When gas hit $4 a gallon in 2008, Detroit’s Big Three auto makers took it on the chin as American demand for big, fuel-thirsty SUVs and trucks suddenly disappeared. But even with gas prices again hovering north of $4, American car companies are whistling a much happier tune–all the way to the bank. [More]
Toyota says it will take until the end of the year before post-quake production levels return to normal. [More]
The rallying cry of “Detroit, What?” may have to be changed to “Detroit, Who?” following US Census results that show the Motor City has lost 25% of its population from 2000 to 2010. [More]
If there’s one thing — aside from general ineptitude — that Bank of America’s mortgage division has a surplus of, it’s abandoned and foreclosed properties. Meanwhile, the city of Detroit has a lack of police officers living within city limits. Now the city will have 10 more houses for cops to live in and BofA will have 10 fewer buildings they can’t unload. [More]
In a bold offer that speaks volumes about Detroit’s housing market as well as its state of public safety, the city’s mayor has offered to provide homes for as little as $1,000 to police and firefighters. [More]
Earlier today, a fight broke out between an employee at a Detroit Burger King and a 67-year-old customer. In the end, one man was behind bars and the other was dead. [More]
A Detroit-area mother was arraigned this weekend on charges that she had faked her 12-year old son having leukemia to scam for donations. She shaved his head and eyebrows, drugged him with opiates in his apple sauce, and started posting Facebook updates about his condition and her need for help paying his medical bills. [More]
A Detroit woman is saying “What?!” after buying a supposedly new Sprint phone that had an unwanted free feature: it already had several X-rated porno videos on it. [More]
There are a lot of empty buildings in the Detroit area, but the beleaguered city’s mayor announced today that he’s found the perfect vacant space to house HQs for both the city’s police and fire departments — the old MGM Grand Detroit casino. [More]
The AP says that thousands of pieces of undelivered mail from the early ’90s were recently found in a shed in Michigan, and a ex-mail carrier is now charged with stealing mail — the punishment for which is up to 5 years in prison. [More]
Going from strip poles to iron bars in one night, a Consumerist reader says he got tossed in jail when he refused to give a strip club his thumbprint. Their ATM was broken so he had to pay his tab using a credit card cash advance. The club demanded a thumbprint and he refused, so cops that were already there threw him in jail. Was this legal? [More]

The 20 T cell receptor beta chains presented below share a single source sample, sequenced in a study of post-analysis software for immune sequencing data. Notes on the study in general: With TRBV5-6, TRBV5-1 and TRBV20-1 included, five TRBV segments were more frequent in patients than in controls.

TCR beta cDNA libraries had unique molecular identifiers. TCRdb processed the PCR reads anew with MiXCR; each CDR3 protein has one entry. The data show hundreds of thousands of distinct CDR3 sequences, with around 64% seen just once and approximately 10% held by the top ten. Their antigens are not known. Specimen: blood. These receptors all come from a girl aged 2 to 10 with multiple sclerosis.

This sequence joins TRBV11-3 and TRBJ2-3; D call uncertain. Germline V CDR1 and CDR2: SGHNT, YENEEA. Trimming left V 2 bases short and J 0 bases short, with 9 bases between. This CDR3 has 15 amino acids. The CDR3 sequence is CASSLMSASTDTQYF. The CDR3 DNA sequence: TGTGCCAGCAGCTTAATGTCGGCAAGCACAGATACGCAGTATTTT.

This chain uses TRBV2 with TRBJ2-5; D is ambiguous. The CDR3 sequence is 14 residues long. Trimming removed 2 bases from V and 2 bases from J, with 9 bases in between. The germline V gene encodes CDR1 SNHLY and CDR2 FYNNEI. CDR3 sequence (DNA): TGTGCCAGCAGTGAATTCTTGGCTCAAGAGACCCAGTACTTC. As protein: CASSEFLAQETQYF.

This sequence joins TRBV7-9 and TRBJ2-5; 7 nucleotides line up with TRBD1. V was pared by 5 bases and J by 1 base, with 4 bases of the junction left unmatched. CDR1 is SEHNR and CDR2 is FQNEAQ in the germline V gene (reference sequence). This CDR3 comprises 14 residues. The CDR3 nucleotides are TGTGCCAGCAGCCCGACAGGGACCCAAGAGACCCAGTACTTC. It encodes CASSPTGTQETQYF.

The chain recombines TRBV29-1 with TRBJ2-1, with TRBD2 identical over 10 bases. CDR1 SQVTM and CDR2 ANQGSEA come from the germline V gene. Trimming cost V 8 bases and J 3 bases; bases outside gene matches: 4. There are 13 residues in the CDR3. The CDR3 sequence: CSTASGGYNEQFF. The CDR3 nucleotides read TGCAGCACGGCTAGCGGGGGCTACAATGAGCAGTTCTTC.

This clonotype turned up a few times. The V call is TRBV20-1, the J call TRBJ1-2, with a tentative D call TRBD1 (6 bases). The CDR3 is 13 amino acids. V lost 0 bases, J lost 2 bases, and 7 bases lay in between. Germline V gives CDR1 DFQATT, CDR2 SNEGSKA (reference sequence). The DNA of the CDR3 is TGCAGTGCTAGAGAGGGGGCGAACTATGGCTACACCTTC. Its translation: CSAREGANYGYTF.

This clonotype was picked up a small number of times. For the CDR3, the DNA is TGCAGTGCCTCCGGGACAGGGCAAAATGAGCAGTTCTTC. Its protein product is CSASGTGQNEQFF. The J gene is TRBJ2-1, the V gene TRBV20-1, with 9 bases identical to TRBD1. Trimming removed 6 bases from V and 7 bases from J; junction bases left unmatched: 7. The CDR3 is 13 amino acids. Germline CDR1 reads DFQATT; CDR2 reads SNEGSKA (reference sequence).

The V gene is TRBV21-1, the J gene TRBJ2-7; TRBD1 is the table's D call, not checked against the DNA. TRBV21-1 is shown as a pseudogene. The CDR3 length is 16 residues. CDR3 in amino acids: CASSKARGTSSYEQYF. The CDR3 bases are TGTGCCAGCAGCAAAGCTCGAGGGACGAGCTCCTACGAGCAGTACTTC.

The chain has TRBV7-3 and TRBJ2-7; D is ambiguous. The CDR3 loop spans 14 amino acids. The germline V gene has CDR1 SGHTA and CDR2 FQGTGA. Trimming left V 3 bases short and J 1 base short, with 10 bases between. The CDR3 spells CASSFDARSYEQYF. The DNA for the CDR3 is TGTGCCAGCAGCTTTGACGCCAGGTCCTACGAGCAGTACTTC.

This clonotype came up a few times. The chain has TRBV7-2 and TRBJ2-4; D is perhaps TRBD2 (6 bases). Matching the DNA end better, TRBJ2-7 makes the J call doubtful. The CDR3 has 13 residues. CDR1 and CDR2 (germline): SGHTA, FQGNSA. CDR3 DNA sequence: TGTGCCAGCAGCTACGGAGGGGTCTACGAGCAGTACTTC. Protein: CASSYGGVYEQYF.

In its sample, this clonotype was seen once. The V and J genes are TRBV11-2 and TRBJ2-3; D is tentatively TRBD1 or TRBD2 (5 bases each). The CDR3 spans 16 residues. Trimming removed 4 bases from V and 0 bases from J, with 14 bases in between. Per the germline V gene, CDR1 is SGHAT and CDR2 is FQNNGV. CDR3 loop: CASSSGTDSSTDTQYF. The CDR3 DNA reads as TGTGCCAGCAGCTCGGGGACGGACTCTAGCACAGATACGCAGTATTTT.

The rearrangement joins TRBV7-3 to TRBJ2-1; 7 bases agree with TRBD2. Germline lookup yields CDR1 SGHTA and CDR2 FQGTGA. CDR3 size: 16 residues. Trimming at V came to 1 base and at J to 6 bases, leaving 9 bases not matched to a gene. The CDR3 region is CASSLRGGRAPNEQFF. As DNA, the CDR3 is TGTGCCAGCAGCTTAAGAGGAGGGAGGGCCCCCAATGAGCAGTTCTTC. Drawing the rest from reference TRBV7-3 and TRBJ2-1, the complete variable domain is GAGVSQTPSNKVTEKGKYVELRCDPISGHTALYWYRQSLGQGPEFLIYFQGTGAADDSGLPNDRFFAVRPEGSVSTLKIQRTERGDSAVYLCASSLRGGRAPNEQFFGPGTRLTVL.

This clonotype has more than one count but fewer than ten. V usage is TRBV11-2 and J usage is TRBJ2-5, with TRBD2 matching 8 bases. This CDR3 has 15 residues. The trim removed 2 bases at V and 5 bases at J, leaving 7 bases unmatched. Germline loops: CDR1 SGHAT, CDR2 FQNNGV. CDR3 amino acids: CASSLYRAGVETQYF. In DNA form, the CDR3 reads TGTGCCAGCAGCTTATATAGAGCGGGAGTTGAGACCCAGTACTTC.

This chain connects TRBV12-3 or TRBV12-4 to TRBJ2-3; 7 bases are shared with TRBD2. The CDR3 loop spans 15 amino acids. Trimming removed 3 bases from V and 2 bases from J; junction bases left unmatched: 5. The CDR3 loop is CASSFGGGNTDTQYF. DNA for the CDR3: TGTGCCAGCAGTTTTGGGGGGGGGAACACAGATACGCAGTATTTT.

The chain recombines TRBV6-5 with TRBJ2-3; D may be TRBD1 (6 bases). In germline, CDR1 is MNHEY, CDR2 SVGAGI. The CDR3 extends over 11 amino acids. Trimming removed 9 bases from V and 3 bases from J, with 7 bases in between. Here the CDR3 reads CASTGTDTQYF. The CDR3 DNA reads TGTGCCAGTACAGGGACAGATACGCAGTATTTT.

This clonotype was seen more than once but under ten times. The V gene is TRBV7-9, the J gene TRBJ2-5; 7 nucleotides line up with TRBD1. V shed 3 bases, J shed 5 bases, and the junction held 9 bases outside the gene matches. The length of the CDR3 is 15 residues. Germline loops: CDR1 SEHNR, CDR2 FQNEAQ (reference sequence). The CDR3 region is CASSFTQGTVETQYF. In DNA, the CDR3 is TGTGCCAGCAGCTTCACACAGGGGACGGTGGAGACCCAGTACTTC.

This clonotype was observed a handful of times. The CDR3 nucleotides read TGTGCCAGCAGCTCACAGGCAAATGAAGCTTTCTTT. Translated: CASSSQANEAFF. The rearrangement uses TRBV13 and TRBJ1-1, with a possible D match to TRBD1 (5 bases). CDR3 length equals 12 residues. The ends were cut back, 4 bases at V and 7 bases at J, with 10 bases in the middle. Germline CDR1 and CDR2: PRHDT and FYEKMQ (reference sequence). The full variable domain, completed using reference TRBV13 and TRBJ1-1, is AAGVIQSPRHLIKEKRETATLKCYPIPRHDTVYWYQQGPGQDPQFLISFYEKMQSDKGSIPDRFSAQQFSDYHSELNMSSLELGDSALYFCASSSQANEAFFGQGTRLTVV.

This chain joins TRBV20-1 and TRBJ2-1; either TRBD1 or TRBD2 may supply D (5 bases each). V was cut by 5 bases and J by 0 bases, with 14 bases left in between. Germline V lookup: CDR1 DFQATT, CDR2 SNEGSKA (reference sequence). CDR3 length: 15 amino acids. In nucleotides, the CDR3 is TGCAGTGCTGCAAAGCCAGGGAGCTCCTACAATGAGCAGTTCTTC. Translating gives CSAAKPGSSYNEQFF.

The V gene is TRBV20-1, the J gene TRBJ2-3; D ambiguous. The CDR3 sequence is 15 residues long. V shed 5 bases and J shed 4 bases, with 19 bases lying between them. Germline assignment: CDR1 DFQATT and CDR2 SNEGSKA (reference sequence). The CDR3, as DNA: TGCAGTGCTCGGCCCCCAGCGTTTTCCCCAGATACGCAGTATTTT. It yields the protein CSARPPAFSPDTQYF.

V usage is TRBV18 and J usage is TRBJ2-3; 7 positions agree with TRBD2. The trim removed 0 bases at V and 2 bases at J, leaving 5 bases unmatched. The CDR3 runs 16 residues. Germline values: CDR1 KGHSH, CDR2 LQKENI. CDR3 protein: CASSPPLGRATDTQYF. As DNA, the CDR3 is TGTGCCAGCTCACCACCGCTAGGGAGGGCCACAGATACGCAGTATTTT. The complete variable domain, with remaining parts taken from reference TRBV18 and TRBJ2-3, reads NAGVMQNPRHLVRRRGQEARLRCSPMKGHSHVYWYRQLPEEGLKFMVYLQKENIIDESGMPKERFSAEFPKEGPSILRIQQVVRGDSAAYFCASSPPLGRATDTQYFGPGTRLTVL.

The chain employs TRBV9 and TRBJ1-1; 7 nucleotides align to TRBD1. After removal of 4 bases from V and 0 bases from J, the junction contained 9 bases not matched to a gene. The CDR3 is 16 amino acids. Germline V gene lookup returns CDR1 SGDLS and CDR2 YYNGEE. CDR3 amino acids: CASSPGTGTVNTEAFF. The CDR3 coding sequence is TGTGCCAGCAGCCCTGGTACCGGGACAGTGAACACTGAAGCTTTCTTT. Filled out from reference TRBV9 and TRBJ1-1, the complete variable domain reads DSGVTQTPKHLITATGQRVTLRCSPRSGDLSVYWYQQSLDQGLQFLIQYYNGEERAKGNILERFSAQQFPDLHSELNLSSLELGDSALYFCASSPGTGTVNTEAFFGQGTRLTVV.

There’s a downside to media reports of airport mayhem. In Detroit, destination of the flight on which a failed alleged terrorist attack took place on Christmas Day, passengers expect additional security screening and are showing up early. Too early. Early enough that they’re screwing up the entire flight schedule. [More]
The AP says that police were called when Target employees tried to throw a couple out of the store because the woman was breastfeeding in the electronics aisle. The husband, a Detroit police officer, says they were told by the security guard that the act was “against the law.” [More]
Detroit tried to auction off almost 9,000 homes and lots last week—enough property to fill Central Park—but Reuters says less than 1/5th of what went on the block actually sold. Unfortunately, it sounds like speculators snatched up few decent properties, leaving actual Detroit residents looking for new homes out in the cold.
The NFL’s blackout rule — which prevents games from being broadcast in home markets if there is no sellout — is coming under fire lately as some teams (ok, let’s face it, we’re talking about Jacksonville) might not have a single home sellout all season.
After failing to get its debt-for-stock offer approved last week, and missing the June 1st deadline for concessions from creditors and its union, GM will file for bankruptcy later today. Reuters notes that its filing will be the third-largest in U.S. history, after Lehman Bros and Washington Mutual, and the largest ever in manufacturing.